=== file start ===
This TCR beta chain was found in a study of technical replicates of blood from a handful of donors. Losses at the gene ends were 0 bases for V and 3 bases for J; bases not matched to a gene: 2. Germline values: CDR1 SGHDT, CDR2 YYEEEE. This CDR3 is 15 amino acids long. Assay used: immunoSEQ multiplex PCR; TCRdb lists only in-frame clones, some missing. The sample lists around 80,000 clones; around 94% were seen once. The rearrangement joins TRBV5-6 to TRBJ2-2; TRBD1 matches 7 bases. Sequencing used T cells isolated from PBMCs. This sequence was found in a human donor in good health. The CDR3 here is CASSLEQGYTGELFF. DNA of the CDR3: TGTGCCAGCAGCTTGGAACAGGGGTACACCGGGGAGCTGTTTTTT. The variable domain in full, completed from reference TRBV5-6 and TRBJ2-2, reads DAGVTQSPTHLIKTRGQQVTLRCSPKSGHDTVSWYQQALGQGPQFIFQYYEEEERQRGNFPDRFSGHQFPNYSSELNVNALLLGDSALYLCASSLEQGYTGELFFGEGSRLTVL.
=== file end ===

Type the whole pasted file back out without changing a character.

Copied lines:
This TCR beta chain was found in a study of technical replicates of blood from a handful of donors. Losses at the gene ends were 0 bases for V and 3 bases for J; bases not matched to a gene: 2. Germline values: CDR1 SGHDT, CDR2 YYEEEE. This CDR3 is 15 amino acids long. Assay used: immunoSEQ multiplex PCR; TCRdb lists only in-frame clones, some missing. The sample lists around 80,000 clones; around 94% were seen once. The rearrangement joins TRBV5-6 to TRBJ2-2; TRBD1 matches 7 bases. Sequencing used T cells isolated from PBMCs. This sequence was found in a human donor in good health. The CDR3 here is CASSLEQGYTGELFF. DNA of the CDR3: TGTGCCAGCAGCTTGGAACAGGGGTACACCGGGGAGCTGTTTTTT. The variable domain in full, completed from reference TRBV5-6 and TRBJ2-2, reads DAGVTQSPTHLIKTRGQQVTLRCSPKSGHDTVSWYQQALGQGPQFIFQYYEEEERQRGNFPDRFSGHQFPNYSSELNVNALLLGDSALYLCASSLEQGYTGELFFGEGSRLTVL.